There are many pitfalls that companies fall into when multiple teams deliver on a broader vision.
Teams may have self-isolated for speed. Conflicting incentives within individual departments may push teams in diverging directions. A recent acquisition or merger may have affected internal alignment.
Whatever the cause, silos in delivery teams can lead to duplicative engineering work and disjointed user experiences.
Getting all teams set up to work quickly and efficiently starts at the top, and the up-front work is well worth the payout. Step one is to align all team members around a “Jobs To Be Done” (JTBD) Framework that outlines what your customers are hiring you to accomplish. Helping customers achieve their underserved, high-value needs raises your product’s potential value.
Step two is to visualize the desired customer experience through an Experience Vision. An Experience Vision shows how your business goals and customer insights from the JTBD research are brought together to focus on creating a valuable experience for your customers.
An Experience Vision provides a north star and guardrails in crafting an end-to-end product experience that will help you to enhance your user’s experience and, ultimately, your bottom line. The devil in achieving this bigger picture is in the details.
The opportunities uncovered through your Experience Vision may take three to five years to realize, which is okay. Ambitious visions take time, which makes an Experience Vision even more essential to informing the planning process and bringing optimization and clarity to your product teams.
You have to know where you want to go and work backwards to ensure everyone knows how to get there. Workstreams often require reevaluation about every six months, but if you don’t have an Experience Vision driving the conversation along the way, you may find teams filling that gap on their own.
Let’s use a familiar example to demonstrate how an Experience Vision can inform the process and keep multiple teams on the same page. Uber is now a well-known company, but it wasn’t long ago that people relied on taxis – or friends – to catch a ride to the airport.
Uber had the vision to make requesting a ride from your smartphone easy. The founders imagined an experience that leveraged technology customers already had (their smartphones) and made the “job” of finding a ride whenever you needed one more convenient.
For simplicity, let’s imagine that Uber used their Experience Vision to pull out two product themes: requesting a ride and paying for your ride. These themes could have served as a North Star for the product teams to plan and build. Themes provide direction on what outcomes the organization wants to achieve but don’t provide the product solution.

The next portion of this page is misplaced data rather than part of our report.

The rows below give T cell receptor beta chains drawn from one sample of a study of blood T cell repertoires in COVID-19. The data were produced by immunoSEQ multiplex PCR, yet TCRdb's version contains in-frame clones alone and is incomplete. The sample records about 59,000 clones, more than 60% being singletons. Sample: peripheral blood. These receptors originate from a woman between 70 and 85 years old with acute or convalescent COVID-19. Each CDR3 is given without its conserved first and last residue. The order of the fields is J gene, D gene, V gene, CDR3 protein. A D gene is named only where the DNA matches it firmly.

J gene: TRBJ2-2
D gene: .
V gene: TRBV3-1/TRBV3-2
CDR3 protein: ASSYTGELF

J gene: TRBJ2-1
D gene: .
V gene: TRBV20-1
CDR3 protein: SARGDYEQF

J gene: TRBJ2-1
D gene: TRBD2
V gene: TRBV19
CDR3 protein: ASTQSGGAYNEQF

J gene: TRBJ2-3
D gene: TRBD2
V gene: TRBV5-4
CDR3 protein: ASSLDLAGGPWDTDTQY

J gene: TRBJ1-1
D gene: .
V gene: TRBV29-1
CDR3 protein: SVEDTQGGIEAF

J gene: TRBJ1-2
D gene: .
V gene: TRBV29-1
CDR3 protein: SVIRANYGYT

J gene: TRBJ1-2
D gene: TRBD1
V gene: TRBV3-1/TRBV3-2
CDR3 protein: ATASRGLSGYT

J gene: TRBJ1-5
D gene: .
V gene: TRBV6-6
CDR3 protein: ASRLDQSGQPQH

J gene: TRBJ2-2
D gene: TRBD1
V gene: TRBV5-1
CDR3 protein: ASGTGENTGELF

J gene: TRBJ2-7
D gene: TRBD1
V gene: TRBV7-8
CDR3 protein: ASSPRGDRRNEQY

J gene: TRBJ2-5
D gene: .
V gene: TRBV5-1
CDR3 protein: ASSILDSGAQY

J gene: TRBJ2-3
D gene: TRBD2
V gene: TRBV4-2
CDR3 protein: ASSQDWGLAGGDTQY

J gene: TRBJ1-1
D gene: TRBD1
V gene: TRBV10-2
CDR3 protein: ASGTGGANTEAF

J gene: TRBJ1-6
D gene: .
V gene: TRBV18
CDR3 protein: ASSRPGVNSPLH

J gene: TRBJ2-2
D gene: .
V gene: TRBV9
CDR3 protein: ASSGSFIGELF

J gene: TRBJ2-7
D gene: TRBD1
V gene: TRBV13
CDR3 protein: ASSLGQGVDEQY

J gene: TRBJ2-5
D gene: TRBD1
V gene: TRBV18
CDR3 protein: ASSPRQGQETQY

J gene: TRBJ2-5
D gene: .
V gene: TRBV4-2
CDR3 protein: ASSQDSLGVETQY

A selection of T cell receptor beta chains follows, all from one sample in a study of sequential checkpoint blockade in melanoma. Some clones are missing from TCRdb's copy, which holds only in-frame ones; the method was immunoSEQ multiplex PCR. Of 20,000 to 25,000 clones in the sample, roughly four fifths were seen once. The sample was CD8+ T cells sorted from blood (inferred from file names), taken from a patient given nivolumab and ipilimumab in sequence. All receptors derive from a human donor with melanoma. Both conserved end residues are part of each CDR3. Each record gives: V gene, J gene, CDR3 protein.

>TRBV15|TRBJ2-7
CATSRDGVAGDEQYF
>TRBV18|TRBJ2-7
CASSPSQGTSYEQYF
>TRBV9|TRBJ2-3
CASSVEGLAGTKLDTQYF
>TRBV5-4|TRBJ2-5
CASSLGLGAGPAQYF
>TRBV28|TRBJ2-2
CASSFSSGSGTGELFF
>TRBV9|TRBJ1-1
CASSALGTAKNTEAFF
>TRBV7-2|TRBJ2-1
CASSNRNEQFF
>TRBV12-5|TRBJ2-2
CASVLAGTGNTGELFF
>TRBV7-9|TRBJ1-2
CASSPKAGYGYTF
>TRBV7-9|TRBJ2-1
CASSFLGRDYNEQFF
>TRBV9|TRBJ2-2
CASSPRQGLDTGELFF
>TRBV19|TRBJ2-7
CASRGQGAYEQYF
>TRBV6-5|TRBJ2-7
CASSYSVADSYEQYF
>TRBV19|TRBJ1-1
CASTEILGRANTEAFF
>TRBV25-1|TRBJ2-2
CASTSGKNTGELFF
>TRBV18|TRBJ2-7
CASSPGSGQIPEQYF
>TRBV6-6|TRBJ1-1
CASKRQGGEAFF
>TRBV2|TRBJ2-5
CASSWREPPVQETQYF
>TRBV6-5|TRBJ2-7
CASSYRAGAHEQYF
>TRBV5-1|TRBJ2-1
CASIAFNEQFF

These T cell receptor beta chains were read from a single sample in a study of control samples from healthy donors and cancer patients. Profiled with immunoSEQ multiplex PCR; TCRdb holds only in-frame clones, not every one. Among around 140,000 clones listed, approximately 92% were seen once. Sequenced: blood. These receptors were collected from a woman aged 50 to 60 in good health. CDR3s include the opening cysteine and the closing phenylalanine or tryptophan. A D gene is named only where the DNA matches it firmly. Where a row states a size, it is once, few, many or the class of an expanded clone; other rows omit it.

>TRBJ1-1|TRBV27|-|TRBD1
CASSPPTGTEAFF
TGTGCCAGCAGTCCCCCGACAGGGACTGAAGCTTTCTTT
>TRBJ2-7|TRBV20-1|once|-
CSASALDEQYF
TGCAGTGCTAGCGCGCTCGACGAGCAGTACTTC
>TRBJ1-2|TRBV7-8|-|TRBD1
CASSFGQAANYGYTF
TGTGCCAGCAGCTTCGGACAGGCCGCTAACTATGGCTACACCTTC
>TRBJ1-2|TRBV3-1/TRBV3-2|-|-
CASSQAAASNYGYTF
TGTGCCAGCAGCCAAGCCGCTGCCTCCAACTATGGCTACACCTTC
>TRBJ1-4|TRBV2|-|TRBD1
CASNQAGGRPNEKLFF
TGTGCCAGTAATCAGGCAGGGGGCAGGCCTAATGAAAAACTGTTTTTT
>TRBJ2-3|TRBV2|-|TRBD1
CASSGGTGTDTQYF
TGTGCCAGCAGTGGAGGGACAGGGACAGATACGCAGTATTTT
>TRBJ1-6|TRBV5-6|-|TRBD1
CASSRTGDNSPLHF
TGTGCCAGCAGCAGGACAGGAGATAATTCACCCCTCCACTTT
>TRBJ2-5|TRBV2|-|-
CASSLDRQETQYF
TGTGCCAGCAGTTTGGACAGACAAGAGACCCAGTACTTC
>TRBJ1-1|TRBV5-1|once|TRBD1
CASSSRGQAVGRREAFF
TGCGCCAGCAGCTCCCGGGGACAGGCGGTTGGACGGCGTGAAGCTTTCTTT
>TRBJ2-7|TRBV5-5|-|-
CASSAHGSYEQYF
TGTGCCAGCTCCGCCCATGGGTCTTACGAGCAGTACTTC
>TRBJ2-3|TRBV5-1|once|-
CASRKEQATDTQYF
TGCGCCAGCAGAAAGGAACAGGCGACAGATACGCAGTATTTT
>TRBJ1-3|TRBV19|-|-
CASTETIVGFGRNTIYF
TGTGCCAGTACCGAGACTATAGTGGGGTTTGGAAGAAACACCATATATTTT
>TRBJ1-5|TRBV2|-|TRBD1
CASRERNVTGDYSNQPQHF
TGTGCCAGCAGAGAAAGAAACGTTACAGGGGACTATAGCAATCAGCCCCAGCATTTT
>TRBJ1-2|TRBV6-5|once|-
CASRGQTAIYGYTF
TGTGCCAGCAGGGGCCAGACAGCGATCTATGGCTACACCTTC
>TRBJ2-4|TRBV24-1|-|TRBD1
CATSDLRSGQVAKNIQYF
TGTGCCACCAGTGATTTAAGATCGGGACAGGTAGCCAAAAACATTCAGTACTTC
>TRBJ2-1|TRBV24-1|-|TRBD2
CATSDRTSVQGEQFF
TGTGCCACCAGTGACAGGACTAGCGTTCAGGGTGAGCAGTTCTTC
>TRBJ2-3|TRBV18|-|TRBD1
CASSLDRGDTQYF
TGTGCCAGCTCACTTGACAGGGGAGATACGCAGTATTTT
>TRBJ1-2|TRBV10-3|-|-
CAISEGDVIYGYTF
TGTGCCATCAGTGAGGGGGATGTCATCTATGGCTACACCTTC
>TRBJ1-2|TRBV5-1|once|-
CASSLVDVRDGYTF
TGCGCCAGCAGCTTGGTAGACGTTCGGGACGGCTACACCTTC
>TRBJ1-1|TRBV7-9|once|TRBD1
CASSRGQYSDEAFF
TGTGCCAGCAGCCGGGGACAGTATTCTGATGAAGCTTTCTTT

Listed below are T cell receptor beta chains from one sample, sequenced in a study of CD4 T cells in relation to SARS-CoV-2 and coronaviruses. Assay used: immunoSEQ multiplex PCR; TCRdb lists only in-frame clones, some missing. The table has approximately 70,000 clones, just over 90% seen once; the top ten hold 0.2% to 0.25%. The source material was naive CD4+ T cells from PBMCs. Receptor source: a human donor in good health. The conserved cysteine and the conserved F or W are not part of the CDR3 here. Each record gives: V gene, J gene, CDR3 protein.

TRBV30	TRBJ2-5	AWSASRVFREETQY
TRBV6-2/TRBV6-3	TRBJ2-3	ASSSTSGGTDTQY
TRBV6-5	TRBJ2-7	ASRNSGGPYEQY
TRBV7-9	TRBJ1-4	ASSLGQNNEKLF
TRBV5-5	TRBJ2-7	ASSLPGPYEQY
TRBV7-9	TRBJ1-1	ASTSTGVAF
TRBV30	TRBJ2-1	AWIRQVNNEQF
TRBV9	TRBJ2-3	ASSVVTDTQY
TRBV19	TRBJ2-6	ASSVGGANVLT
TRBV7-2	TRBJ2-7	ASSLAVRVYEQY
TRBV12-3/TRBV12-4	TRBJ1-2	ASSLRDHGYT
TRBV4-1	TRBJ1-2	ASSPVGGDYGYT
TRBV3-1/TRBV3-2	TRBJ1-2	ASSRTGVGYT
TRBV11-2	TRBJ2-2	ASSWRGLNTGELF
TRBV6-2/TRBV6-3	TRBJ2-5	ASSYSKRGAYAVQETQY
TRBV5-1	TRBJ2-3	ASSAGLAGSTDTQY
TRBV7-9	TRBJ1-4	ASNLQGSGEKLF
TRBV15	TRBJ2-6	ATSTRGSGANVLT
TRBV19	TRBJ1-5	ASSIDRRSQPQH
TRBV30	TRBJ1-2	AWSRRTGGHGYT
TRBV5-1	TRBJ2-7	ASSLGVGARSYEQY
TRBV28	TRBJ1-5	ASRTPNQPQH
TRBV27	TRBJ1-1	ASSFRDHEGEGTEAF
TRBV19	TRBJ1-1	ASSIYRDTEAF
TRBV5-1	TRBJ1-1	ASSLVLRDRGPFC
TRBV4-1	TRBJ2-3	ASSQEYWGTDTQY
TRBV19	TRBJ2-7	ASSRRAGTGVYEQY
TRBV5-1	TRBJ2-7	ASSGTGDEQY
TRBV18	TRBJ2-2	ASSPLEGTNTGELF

Defining these guardrails, but not the solution, allows teams to visualize success while maintaining autonomy to innovate and feel ownership over what they build. It keeps everyone focused on the question:
How can we best create this experience for our users?
To prioritize your planning, you’ll want to revisit the JTBD research that helped you uncover your Experience Vision. List your jobs by user type that fall within your product themes. Going back to our example, Uber may have identified the jobs (to be done) by user types for the product themes to look like this:
Product theme: Requesting a Ride
Jobs by user type:
- I need to get from point A to point B (rider)
- I need to take someone from point A to point B (driver)
Product theme: Paying for a Ride
Jobs by user type:
- I need to pay for my ride (rider)
- I need to be paid for giving someone a ride (driver)
Ideally, you would have one product roadmap responsible for executing each “job by user type.” You’ll work with other product teams to create a journey map for each product theme representing all applicable user types. In this example, key stakeholders from two product teams work together to understand the steps the passenger and the driver would take for someone to request and get a ride.
Product Team 1 would focus on the passenger’s experience getting from point A to B, while Product Team 2 would focus on the driver’s experience of taking someone from A to B. You can see how those two jobs would have touch points that overlap. These are prime opportunities where teams can optimize the experience and the code base. It’s where your solutioning, validating, and prioritizing comes into play.
You might wonder if this approach is a sure-fire way to create dependencies. It’s true your team may feel like they can’t move forward with work that requires another team’s effort.
I’d argue that depending on another team forces healthy codependency that encourages constant communication and prioritization. It may be an opportunity to collectively develop a leaner approach to the problem or swarm on an essential overlapping experience.
Both teams must be incentivized to deliver the complete journey, not just their individual parts. Encouraging and rewarding a win-as-one approach is vital to making these types of changes to how teams work.
There should never be enough dependency that would result in a bottleneck for anyone. Good team planning, prioritization, and communication should be a priority and should alleviate any big blockers. And isn’t that the goal at the end of the day?
Following this process can take effort since most enterprise organizations don’t work this way. But it will ensure you’ll reach outcomes that benefit both the organization and its customers. It will bring teams closer and align them towards common end goals, helping to optimize both the experience and the work of delivery teams, ultimately resulting in more efficient, streamlined processes.